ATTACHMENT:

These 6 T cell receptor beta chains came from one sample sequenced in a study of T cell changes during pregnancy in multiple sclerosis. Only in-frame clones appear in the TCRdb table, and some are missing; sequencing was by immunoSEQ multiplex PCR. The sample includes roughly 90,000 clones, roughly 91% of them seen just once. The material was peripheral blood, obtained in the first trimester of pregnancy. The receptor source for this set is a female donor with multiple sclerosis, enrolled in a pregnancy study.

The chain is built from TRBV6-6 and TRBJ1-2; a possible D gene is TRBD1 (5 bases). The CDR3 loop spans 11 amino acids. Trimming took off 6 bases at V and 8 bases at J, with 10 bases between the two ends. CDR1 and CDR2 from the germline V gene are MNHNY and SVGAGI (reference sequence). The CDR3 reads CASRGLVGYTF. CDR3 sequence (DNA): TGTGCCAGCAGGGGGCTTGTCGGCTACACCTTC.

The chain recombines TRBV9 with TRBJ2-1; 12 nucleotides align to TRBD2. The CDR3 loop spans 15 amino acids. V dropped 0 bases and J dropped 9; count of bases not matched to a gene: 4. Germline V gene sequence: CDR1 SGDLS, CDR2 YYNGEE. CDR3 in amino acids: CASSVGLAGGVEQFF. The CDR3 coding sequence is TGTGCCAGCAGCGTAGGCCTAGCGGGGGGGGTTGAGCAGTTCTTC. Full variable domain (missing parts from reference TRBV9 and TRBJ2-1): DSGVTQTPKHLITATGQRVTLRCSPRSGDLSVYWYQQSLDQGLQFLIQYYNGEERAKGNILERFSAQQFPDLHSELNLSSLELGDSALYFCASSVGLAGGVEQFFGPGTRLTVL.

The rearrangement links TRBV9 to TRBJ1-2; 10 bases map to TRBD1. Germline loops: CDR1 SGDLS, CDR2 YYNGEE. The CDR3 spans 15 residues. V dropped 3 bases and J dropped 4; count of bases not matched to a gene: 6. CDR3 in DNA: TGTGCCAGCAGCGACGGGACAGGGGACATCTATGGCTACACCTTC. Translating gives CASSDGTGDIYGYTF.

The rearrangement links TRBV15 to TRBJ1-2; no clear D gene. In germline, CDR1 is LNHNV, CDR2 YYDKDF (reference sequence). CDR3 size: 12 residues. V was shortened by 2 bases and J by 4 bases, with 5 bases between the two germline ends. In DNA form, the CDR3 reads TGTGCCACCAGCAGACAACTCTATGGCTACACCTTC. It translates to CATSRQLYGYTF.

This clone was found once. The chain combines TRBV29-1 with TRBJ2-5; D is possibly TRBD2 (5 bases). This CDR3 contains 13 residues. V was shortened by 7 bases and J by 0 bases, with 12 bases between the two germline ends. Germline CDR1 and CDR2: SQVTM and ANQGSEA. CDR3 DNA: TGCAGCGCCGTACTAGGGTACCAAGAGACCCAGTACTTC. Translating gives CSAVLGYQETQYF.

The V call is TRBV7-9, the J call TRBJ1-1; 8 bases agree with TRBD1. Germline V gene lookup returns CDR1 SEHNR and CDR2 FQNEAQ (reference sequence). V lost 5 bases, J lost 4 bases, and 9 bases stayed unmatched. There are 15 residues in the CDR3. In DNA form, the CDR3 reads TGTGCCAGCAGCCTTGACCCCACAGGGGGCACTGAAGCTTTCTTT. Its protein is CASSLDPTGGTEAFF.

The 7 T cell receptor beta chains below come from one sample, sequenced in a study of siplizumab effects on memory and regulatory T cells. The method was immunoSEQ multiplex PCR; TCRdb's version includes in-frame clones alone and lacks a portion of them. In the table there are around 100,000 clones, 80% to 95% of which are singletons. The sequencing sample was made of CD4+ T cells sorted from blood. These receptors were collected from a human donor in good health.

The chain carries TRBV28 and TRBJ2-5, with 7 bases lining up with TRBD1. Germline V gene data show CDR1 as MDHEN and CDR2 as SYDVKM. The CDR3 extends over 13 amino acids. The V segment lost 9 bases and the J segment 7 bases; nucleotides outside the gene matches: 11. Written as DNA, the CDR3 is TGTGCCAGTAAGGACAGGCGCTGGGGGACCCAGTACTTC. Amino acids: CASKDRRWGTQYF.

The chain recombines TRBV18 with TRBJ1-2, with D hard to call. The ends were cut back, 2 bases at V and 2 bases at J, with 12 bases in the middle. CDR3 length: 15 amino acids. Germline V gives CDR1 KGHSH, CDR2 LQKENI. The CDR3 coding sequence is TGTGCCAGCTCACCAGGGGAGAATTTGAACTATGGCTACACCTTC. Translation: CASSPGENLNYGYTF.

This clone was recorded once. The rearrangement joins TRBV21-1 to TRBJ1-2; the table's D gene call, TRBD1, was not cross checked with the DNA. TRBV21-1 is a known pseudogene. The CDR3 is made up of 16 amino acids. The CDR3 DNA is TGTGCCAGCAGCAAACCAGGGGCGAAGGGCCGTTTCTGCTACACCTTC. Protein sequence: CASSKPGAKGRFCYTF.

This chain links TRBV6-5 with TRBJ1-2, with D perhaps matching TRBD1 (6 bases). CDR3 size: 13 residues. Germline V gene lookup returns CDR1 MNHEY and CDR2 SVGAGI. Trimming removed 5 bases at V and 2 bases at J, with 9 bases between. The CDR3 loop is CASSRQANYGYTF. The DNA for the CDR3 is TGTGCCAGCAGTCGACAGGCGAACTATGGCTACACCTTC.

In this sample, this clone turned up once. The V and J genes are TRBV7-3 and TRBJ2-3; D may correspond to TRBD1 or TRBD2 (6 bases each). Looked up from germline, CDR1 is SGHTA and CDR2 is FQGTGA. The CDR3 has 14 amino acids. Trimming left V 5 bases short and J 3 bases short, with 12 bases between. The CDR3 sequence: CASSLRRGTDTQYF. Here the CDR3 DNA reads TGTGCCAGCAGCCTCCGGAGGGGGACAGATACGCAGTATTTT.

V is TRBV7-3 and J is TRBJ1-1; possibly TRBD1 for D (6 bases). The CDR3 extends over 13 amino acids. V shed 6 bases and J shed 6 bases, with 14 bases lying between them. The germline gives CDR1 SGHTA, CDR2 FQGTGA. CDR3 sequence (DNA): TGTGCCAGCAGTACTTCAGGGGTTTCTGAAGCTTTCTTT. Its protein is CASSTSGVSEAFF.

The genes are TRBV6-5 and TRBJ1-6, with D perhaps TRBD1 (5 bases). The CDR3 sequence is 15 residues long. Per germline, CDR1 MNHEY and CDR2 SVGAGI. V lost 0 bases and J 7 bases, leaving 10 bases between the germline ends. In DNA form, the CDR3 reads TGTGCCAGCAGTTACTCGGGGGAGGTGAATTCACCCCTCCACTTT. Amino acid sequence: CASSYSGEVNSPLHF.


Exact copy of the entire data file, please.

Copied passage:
These 6 T cell receptor beta chains came from one sample sequenced in a study of T cell changes during pregnancy in multiple sclerosis. Only in-frame clones appear in the TCRdb table, and some are missing; sequencing was by immunoSEQ multiplex PCR. The sample includes roughly 90,000 clones, roughly 91% of them seen just once. The material was peripheral blood, obtained in the first trimester of pregnancy. The receptor source for this set is a female donor with multiple sclerosis, enrolled in a pregnancy study.

The chain is built from TRBV6-6 and TRBJ1-2; a possible D gene is TRBD1 (5 bases). The CDR3 loop spans 11 amino acids. Trimming took off 6 bases at V and 8 bases at J, with 10 bases between the two ends. CDR1 and CDR2 from the germline V gene are MNHNY and SVGAGI (reference sequence). The CDR3 reads CASRGLVGYTF. CDR3 sequence (DNA): TGTGCCAGCAGGGGGCTTGTCGGCTACACCTTC.

The chain recombines TRBV9 with TRBJ2-1; 12 nucleotides align to TRBD2. The CDR3 loop spans 15 amino acids. V dropped 0 bases and J dropped 9; count of bases not matched to a gene: 4. Germline V gene sequence: CDR1 SGDLS, CDR2 YYNGEE. CDR3 in amino acids: CASSVGLAGGVEQFF. The CDR3 coding sequence is TGTGCCAGCAGCGTAGGCCTAGCGGGGGGGGTTGAGCAGTTCTTC. Full variable domain (missing parts from reference TRBV9 and TRBJ2-1): DSGVTQTPKHLITATGQRVTLRCSPRSGDLSVYWYQQSLDQGLQFLIQYYNGEERAKGNILERFSAQQFPDLHSELNLSSLELGDSALYFCASSVGLAGGVEQFFGPGTRLTVL.

The rearrangement links TRBV9 to TRBJ1-2; 10 bases map to TRBD1. Germline loops: CDR1 SGDLS, CDR2 YYNGEE. The CDR3 spans 15 residues. V dropped 3 bases and J dropped 4; count of bases not matched to a gene: 6. CDR3 in DNA: TGTGCCAGCAGCGACGGGACAGGGGACATCTATGGCTACACCTTC. Translating gives CASSDGTGDIYGYTF.

The rearrangement links TRBV15 to TRBJ1-2; no clear D gene. In germline, CDR1 is LNHNV, CDR2 YYDKDF (reference sequence). CDR3 size: 12 residues. V was shortened by 2 bases and J by 4 bases, with 5 bases between the two germline ends. In DNA form, the CDR3 reads TGTGCCACCAGCAGACAACTCTATGGCTACACCTTC. It translates to CATSRQLYGYTF.

This clone was found once. The chain combines TRBV29-1 with TRBJ2-5; D is possibly TRBD2 (5 bases). This CDR3 contains 13 residues. V was shortened by 7 bases and J by 0 bases, with 12 bases between the two germline ends. Germline CDR1 and CDR2: SQVTM and ANQGSEA. CDR3 DNA: TGCAGCGCCGTACTAGGGTACCAAGAGACCCAGTACTTC. Translating gives CSAVLGYQETQYF.

The V call is TRBV7-9, the J call TRBJ1-1; 8 bases agree with TRBD1. Germline V gene lookup returns CDR1 SEHNR and CDR2 FQNEAQ (reference sequence). V lost 5 bases, J lost 4 bases, and 9 bases stayed unmatched. There are 15 residues in the CDR3. In DNA form, the CDR3 reads TGTGCCAGCAGCCTTGACCCCACAGGGGGCACTGAAGCTTTCTTT. Its protein is CASSLDPTGGTEAFF.

The 7 T cell receptor beta chains below come from one sample, sequenced in a study of siplizumab effects on memory and regulatory T cells. The method was immunoSEQ multiplex PCR; TCRdb's version includes in-frame clones alone and lacks a portion of them. In the table there are around 100,000 clones, 80% to 95% of which are singletons. The sequencing sample was made of CD4+ T cells sorted from blood. These receptors were collected from a human donor in good health.

The chain carries TRBV28 and TRBJ2-5, with 7 bases lining up with TRBD1. Germline V gene data show CDR1 as MDHEN and CDR2 as SYDVKM. The CDR3 extends over 13 amino acids. The V segment lost 9 bases and the J segment 7 bases; nucleotides outside the gene matches: 11. Written as DNA, the CDR3 is TGTGCCAGTAAGGACAGGCGCTGGGGGACCCAGTACTTC. Amino acids: CASKDRRWGTQYF.

The chain recombines TRBV18 with TRBJ1-2, with D hard to call. The ends were cut back, 2 bases at V and 2 bases at J, with 12 bases in the middle. CDR3 length: 15 amino acids. Germline V gives CDR1 KGHSH, CDR2 LQKENI. The CDR3 coding sequence is TGTGCCAGCTCACCAGGGGAGAATTTGAACTATGGCTACACCTTC. Translation: CASSPGENLNYGYTF.

This clone was recorded once. The rearrangement joins TRBV21-1 to TRBJ1-2; the table's D gene call, TRBD1, was not cross checked with the DNA. TRBV21-1 is a known pseudogene. The CDR3 is made up of 16 amino acids. The CDR3 DNA is TGTGCCAGCAGCAAACCAGGGGCGAAGGGCCGTTTCTGCTACACCTTC. Protein sequence: CASSKPGAKGRFCYTF.

This chain links TRBV6-5 with TRBJ1-2, with D perhaps matching TRBD1 (6 bases). CDR3 size: 13 residues. Germline V gene lookup returns CDR1 MNHEY and CDR2 SVGAGI. Trimming removed 5 bases at V and 2 bases at J, with 9 bases between. The CDR3 loop is CASSRQANYGYTF. The DNA for the CDR3 is TGTGCCAGCAGTCGACAGGCGAACTATGGCTACACCTTC.

In this sample, this clone turned up once. The V and J genes are TRBV7-3 and TRBJ2-3; D may correspond to TRBD1 or TRBD2 (6 bases each). Looked up from germline, CDR1 is SGHTA and CDR2 is FQGTGA. The CDR3 has 14 amino acids. Trimming left V 5 bases short and J 3 bases short, with 12 bases between. The CDR3 sequence: CASSLRRGTDTQYF. Here the CDR3 DNA reads TGTGCCAGCAGCCTCCGGAGGGGGACAGATACGCAGTATTTT.

V is TRBV7-3 and J is TRBJ1-1; possibly TRBD1 for D (6 bases). The CDR3 extends over 13 amino acids. V shed 6 bases and J shed 6 bases, with 14 bases lying between them. The germline gives CDR1 SGHTA, CDR2 FQGTGA. CDR3 sequence (DNA): TGTGCCAGCAGTACTTCAGGGGTTTCTGAAGCTTTCTTT. Its protein is CASSTSGVSEAFF.

The genes are TRBV6-5 and TRBJ1-6, with D perhaps TRBD1 (5 bases). The CDR3 sequence is 15 residues long. Per germline, CDR1 MNHEY and CDR2 SVGAGI. V lost 0 bases and J 7 bases, leaving 10 bases between the germline ends. In DNA form, the CDR3 reads TGTGCCAGCAGTTACTCGGGGGAGGTGAATTCACCCCTCCACTTT. Amino acid sequence: CASSYSGEVNSPLHF.